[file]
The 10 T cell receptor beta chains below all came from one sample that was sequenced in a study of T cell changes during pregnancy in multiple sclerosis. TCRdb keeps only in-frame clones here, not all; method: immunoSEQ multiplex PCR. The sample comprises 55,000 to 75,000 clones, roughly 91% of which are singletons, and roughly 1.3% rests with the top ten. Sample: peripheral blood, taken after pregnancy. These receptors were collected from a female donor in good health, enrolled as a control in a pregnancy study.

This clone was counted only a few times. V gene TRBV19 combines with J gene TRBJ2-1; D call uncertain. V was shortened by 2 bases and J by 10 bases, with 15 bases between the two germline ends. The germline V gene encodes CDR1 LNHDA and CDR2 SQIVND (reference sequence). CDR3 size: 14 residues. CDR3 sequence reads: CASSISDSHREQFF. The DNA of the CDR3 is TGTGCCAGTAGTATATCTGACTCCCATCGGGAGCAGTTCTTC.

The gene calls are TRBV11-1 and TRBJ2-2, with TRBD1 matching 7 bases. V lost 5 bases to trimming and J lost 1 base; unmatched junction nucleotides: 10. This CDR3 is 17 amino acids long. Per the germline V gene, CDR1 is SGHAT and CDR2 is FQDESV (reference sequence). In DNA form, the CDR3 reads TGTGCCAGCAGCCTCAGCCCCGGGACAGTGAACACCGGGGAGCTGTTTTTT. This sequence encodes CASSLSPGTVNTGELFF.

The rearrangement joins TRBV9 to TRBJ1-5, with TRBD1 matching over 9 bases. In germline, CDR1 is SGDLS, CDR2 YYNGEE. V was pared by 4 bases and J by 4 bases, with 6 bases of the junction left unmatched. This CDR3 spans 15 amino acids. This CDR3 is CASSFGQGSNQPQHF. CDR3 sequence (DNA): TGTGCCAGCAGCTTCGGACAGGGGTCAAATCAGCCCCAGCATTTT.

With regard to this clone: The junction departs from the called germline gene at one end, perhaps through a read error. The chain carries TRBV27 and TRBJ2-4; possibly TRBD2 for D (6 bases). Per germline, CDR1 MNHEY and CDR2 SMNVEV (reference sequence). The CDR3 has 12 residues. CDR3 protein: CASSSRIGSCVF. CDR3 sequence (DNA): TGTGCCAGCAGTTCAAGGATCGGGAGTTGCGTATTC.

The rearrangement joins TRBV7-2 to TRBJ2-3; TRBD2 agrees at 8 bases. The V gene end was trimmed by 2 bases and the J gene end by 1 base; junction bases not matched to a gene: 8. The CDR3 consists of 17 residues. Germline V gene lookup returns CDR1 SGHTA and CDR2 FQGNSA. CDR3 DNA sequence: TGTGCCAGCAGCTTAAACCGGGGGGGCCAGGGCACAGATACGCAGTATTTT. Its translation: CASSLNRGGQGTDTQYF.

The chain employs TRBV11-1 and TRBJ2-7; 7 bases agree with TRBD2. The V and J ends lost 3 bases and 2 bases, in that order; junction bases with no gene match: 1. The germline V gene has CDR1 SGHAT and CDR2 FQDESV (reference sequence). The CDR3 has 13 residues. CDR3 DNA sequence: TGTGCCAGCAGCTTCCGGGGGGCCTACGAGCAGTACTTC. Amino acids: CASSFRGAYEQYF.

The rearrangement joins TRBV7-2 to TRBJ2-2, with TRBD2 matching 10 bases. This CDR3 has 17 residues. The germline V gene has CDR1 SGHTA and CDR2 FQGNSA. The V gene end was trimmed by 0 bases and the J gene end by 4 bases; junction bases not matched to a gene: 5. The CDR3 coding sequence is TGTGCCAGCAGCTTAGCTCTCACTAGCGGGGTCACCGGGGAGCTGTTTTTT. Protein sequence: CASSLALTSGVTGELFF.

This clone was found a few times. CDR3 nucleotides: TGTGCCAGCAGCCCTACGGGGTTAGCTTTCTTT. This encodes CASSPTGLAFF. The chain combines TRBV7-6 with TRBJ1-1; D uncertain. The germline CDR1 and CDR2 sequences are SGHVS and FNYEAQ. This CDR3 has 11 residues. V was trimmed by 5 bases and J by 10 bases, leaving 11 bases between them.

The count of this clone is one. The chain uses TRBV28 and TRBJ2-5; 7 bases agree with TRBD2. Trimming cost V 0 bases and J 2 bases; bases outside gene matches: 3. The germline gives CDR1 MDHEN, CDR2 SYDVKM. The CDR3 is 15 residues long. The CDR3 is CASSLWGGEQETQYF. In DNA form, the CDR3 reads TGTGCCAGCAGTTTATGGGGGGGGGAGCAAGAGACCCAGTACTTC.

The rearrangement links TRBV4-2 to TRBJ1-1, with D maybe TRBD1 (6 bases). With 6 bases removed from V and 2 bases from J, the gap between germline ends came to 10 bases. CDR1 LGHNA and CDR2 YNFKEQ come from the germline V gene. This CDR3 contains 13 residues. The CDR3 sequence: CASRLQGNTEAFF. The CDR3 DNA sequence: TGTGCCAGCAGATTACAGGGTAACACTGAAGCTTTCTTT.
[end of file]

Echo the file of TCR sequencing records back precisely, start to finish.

The 10 T cell receptor beta chains below all came from one sample that was sequenced in a study of T cell changes during pregnancy in multiple sclerosis. TCRdb keeps only in-frame clones here, not all; method: immunoSEQ multiplex PCR. The sample comprises 55,000 to 75,000 clones, roughly 91% of which are singletons, and roughly 1.3% rests with the top ten. Sample: peripheral blood, taken after pregnancy. These receptors were collected from a female donor in good health, enrolled as a control in a pregnancy study.

This clone was counted only a few times. V gene TRBV19 combines with J gene TRBJ2-1; D call uncertain. V was shortened by 2 bases and J by 10 bases, with 15 bases between the two germline ends. The germline V gene encodes CDR1 LNHDA and CDR2 SQIVND (reference sequence). CDR3 size: 14 residues. CDR3 sequence reads: CASSISDSHREQFF. The DNA of the CDR3 is TGTGCCAGTAGTATATCTGACTCCCATCGGGAGCAGTTCTTC.

The gene calls are TRBV11-1 and TRBJ2-2, with TRBD1 matching 7 bases. V lost 5 bases to trimming and J lost 1 base; unmatched junction nucleotides: 10. This CDR3 is 17 amino acids long. Per the germline V gene, CDR1 is SGHAT and CDR2 is FQDESV (reference sequence). In DNA form, the CDR3 reads TGTGCCAGCAGCCTCAGCCCCGGGACAGTGAACACCGGGGAGCTGTTTTTT. This sequence encodes CASSLSPGTVNTGELFF.

The rearrangement joins TRBV9 to TRBJ1-5, with TRBD1 matching over 9 bases. In germline, CDR1 is SGDLS, CDR2 YYNGEE. V was pared by 4 bases and J by 4 bases, with 6 bases of the junction left unmatched. This CDR3 spans 15 amino acids. This CDR3 is CASSFGQGSNQPQHF. CDR3 sequence (DNA): TGTGCCAGCAGCTTCGGACAGGGGTCAAATCAGCCCCAGCATTTT.

With regard to this clone: The junction departs from the called germline gene at one end, perhaps through a read error. The chain carries TRBV27 and TRBJ2-4; possibly TRBD2 for D (6 bases). Per germline, CDR1 MNHEY and CDR2 SMNVEV (reference sequence). The CDR3 has 12 residues. CDR3 protein: CASSSRIGSCVF. CDR3 sequence (DNA): TGTGCCAGCAGTTCAAGGATCGGGAGTTGCGTATTC.

The rearrangement joins TRBV7-2 to TRBJ2-3; TRBD2 agrees at 8 bases. The V gene end was trimmed by 2 bases and the J gene end by 1 base; junction bases not matched to a gene: 8. The CDR3 consists of 17 residues. Germline V gene lookup returns CDR1 SGHTA and CDR2 FQGNSA. CDR3 DNA sequence: TGTGCCAGCAGCTTAAACCGGGGGGGCCAGGGCACAGATACGCAGTATTTT. Its translation: CASSLNRGGQGTDTQYF.

The chain employs TRBV11-1 and TRBJ2-7; 7 bases agree with TRBD2. The V and J ends lost 3 bases and 2 bases, in that order; junction bases with no gene match: 1. The germline V gene has CDR1 SGHAT and CDR2 FQDESV (reference sequence). The CDR3 has 13 residues. CDR3 DNA sequence: TGTGCCAGCAGCTTCCGGGGGGCCTACGAGCAGTACTTC. Amino acids: CASSFRGAYEQYF.

The rearrangement joins TRBV7-2 to TRBJ2-2, with TRBD2 matching 10 bases. This CDR3 has 17 residues. The germline V gene has CDR1 SGHTA and CDR2 FQGNSA. The V gene end was trimmed by 0 bases and the J gene end by 4 bases; junction bases not matched to a gene: 5. The CDR3 coding sequence is TGTGCCAGCAGCTTAGCTCTCACTAGCGGGGTCACCGGGGAGCTGTTTTTT. Protein sequence: CASSLALTSGVTGELFF.

This clone was found a few times. CDR3 nucleotides: TGTGCCAGCAGCCCTACGGGGTTAGCTTTCTTT. This encodes CASSPTGLAFF. The chain combines TRBV7-6 with TRBJ1-1; D uncertain. The germline CDR1 and CDR2 sequences are SGHVS and FNYEAQ. This CDR3 has 11 residues. V was trimmed by 5 bases and J by 10 bases, leaving 11 bases between them.

The count of this clone is one. The chain uses TRBV28 and TRBJ2-5; 7 bases agree with TRBD2. Trimming cost V 0 bases and J 2 bases; bases outside gene matches: 3. The germline gives CDR1 MDHEN, CDR2 SYDVKM. The CDR3 is 15 residues long. The CDR3 is CASSLWGGEQETQYF. In DNA form, the CDR3 reads TGTGCCAGCAGTTTATGGGGGGGGGAGCAAGAGACCCAGTACTTC.

The rearrangement links TRBV4-2 to TRBJ1-1, with D maybe TRBD1 (6 bases). With 6 bases removed from V and 2 bases from J, the gap between germline ends came to 10 bases. CDR1 LGHNA and CDR2 YNFKEQ come from the germline V gene. This CDR3 contains 13 residues. The CDR3 sequence: CASRLQGNTEAFF. The CDR3 DNA sequence: TGTGCCAGCAGATTACAGGGTAACACTGAAGCTTTCTTT.